15 The government sector is less volatile, but it does not make sense to include it in the comparison since this sector is supposed to be growing as a consequence of high volatility in the exposed sectors.
16 This constraint could come on both the spending and the revenue side. Thus, there is broad consensus that capital market integration has raised the price of running deficits, while others (including Rod-rik) have argued that it has made taxation of capital more difficult. The latter argument, however, is disputed by Duane Swank, who finds no evidence that business taxation has become less important for revenue generation. See Swank, , “Funding the Welfare State: Globalization and the Taxation of Business in Advanced Market Economies,” Comparative Political Studies 46 (September 1998Google Scholar).
17 Katzenstein (fn. 1).
18 Cameron (fn. 1).
19 Rodrik (fns. 2 and 13).
20 Indeed, trade openness may be more salient for less-developed countries because trade in many of these countries, unlike trade between OECD countries, has led to heavy dependence on a few primary commodities that are subject to high international price volatility.
21 Garrett (fn. 3).
22 Our thanks to Geoffrey Garrett for generously providing us with the data he used in his analyses, thereby allowing us to replicate his findings. See Table 4.4 in Garrett (fn. 3,1998), 90. Note that Garrett uses levels of spending on the left-hand side, but this formulation gives an estimate for R-squared that is uninformative since the lagged dependent variable will pick up most of the cross-national variance. Using changes in spending on the left-hand side avoids this problem while leaving the estimated coefficients the same. (In mathematical terms, we are simply subtracting the lagged dependent level variable on both sides of the equal sign, which obviously leaves the coefficients for all other variables unchanged.)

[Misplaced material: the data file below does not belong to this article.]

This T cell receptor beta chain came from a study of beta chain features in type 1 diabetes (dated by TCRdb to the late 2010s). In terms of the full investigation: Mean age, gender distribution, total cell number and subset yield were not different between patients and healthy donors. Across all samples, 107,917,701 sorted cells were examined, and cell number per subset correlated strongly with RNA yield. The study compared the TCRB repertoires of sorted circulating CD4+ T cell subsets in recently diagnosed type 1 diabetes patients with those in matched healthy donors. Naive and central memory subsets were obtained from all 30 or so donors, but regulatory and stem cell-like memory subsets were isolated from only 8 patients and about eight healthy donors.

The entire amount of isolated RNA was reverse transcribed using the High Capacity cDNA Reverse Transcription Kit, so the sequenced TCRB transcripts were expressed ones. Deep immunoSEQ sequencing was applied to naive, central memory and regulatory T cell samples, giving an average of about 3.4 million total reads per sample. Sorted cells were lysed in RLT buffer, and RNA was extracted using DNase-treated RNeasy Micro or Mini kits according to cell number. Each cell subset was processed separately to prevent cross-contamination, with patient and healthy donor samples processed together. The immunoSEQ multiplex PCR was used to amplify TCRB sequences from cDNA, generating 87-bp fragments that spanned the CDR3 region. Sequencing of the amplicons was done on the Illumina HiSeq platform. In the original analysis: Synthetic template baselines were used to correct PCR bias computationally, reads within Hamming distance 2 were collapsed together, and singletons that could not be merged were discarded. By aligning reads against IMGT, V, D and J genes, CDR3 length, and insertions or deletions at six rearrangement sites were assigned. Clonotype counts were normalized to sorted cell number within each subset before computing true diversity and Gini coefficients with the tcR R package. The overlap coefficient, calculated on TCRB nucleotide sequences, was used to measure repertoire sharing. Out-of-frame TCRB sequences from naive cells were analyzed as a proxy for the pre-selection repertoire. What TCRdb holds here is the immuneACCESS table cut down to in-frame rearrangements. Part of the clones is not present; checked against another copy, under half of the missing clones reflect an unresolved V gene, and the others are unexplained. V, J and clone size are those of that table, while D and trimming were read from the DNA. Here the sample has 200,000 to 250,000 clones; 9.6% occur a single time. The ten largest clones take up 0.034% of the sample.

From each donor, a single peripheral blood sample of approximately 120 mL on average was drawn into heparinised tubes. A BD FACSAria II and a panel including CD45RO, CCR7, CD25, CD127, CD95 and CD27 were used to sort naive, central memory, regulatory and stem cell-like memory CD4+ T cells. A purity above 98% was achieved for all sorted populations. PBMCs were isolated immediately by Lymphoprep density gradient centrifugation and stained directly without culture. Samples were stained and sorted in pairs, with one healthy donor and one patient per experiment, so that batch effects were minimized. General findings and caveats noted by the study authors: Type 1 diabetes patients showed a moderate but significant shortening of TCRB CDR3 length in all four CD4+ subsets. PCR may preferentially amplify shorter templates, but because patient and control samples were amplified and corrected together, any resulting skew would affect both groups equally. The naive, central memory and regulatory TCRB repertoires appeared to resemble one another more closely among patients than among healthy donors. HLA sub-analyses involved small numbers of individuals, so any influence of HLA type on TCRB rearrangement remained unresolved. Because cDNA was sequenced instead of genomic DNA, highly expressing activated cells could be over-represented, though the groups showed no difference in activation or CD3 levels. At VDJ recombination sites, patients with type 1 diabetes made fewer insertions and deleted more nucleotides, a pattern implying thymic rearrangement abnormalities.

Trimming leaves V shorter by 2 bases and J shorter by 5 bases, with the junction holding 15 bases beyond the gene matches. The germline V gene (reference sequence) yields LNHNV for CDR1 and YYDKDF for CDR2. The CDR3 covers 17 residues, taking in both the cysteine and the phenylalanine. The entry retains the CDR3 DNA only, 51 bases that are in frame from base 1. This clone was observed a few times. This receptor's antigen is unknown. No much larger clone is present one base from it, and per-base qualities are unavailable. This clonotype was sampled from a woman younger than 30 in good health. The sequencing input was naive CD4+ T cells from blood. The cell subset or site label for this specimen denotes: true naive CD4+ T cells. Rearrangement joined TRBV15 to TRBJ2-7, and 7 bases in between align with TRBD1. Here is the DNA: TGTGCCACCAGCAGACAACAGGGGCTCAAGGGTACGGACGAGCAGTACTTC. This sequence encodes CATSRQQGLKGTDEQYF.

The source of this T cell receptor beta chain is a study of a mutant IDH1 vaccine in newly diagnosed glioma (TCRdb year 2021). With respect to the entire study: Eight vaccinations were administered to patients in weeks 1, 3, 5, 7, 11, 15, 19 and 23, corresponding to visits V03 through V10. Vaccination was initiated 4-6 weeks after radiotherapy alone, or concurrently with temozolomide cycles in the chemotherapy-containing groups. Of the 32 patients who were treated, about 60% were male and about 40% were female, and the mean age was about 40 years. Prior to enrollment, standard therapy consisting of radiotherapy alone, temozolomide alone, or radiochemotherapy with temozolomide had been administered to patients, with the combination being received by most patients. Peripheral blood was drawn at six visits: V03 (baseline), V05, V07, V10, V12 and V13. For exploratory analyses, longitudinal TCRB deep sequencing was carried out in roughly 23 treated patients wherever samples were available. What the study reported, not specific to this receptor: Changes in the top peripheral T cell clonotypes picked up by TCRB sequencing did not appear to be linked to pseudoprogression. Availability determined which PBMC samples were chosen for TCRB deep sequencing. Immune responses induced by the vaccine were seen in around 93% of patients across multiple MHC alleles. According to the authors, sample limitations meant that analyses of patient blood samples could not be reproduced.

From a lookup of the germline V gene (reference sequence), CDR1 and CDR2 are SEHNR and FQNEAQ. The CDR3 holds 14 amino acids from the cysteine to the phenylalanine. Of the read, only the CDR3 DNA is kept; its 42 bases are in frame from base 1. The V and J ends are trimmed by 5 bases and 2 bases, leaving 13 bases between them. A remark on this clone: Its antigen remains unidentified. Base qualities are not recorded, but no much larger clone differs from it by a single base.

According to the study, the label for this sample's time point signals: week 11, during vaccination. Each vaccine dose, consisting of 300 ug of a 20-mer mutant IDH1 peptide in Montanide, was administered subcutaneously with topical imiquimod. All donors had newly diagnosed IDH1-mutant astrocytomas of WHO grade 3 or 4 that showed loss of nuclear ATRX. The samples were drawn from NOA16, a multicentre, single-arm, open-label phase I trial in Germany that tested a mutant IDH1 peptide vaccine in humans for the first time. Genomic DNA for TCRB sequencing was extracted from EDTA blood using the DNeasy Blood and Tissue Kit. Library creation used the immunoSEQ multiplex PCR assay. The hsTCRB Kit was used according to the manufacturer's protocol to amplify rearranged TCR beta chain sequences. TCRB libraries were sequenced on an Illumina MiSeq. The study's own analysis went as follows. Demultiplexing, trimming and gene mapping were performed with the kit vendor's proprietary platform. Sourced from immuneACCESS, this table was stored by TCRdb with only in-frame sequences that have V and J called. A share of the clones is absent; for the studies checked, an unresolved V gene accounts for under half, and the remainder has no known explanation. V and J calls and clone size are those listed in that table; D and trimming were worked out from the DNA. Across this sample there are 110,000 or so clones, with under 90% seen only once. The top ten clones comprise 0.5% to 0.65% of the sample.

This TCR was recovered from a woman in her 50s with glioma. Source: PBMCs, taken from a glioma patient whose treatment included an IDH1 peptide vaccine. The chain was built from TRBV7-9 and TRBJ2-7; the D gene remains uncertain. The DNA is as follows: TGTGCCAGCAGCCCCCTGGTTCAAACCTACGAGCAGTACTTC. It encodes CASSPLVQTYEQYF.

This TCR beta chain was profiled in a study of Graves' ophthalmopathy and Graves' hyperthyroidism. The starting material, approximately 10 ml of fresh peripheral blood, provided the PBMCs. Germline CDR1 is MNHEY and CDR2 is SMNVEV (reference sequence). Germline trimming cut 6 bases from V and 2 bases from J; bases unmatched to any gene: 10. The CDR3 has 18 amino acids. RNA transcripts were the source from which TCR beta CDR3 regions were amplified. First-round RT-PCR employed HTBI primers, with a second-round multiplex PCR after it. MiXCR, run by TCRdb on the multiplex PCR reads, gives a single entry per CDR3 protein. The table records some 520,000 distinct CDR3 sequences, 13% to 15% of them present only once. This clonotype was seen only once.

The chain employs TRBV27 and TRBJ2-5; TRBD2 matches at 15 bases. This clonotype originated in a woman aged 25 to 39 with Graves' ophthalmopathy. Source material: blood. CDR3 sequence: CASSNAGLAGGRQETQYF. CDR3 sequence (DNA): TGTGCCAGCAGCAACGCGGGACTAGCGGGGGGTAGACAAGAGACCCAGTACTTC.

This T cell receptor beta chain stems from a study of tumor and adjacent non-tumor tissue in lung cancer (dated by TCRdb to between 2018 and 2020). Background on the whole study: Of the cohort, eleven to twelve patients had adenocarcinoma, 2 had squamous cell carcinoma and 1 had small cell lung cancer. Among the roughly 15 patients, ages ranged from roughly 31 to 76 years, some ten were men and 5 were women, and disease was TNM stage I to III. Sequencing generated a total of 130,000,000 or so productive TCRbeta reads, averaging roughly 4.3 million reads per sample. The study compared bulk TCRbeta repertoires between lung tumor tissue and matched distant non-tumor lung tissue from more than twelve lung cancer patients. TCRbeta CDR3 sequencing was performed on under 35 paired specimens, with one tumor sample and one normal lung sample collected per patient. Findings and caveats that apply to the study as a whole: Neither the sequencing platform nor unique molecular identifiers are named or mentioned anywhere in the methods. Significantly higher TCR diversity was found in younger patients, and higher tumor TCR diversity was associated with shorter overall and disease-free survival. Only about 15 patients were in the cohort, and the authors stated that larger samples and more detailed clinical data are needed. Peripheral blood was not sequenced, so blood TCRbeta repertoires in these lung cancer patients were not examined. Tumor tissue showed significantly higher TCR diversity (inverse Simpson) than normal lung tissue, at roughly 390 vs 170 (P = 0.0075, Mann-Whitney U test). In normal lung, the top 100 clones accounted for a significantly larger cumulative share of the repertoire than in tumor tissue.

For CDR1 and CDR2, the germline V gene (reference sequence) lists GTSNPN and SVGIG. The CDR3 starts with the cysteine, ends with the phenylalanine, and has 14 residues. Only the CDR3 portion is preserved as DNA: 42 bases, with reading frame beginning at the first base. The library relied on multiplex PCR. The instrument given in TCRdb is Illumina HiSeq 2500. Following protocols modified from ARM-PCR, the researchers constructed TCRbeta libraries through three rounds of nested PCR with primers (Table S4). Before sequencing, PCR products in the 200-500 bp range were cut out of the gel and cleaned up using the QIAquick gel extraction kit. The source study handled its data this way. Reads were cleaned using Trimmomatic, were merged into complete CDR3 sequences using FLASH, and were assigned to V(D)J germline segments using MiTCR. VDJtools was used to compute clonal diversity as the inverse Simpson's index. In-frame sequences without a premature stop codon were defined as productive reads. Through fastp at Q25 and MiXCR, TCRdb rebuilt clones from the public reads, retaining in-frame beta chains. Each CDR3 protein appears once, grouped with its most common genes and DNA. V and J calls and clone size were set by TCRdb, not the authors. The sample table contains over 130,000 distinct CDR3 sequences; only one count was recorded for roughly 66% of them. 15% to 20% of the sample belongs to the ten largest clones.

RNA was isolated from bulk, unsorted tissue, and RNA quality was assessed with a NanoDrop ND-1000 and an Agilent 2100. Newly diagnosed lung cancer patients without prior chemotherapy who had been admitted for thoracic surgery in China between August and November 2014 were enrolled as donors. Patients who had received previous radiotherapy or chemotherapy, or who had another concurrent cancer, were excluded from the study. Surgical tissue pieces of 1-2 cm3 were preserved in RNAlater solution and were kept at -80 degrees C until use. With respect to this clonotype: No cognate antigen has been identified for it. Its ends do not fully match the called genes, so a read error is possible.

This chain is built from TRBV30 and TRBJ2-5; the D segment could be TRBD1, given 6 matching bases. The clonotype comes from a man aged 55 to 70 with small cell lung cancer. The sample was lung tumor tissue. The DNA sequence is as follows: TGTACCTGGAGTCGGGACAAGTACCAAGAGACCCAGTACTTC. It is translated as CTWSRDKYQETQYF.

23 Garrett (fn. 3, 1998), 80; Roubini, Nouriel and Sachs, Jeffrey D., “Political and Economic Determinants of Budget Deficits in the Industrial Democracies,” European Economic Review 33, no. 5 (1998Google Scholar).
26 Cusack (fn. 24, 1997).
27 For recent examples see Cusack (fn. 24); Alexander Hicks, and Swank, Duane, “Politics, Institutions, and Welfare Spending in Industrialized Democracies, 1960–82,” American Political Science Review 86 (September 1992CrossRefGoogle Scholar); and Huber, Evelyn, Charles Ragin, and John Stephens, “Social Democracy, Christian Democracy, Constitutional Structure and the Welfare State,” American Journal of Sociology 99, no 3 (1993CrossRefGoogle Scholar).
28 Esping-Andersen, Gøsta, Markets against Politics: The Social Democratic Road to Power (Princeton:Princeton University Press, 1985Google Scholar); idem (fn. 7).
31 See the pathbreaking study by Isabela Mares on the role of employees in social policy formation. Mares, “Negotiated Risks: Employers' Role in Social Policy Development” (Ph.D. diss., Harvard University, 1998).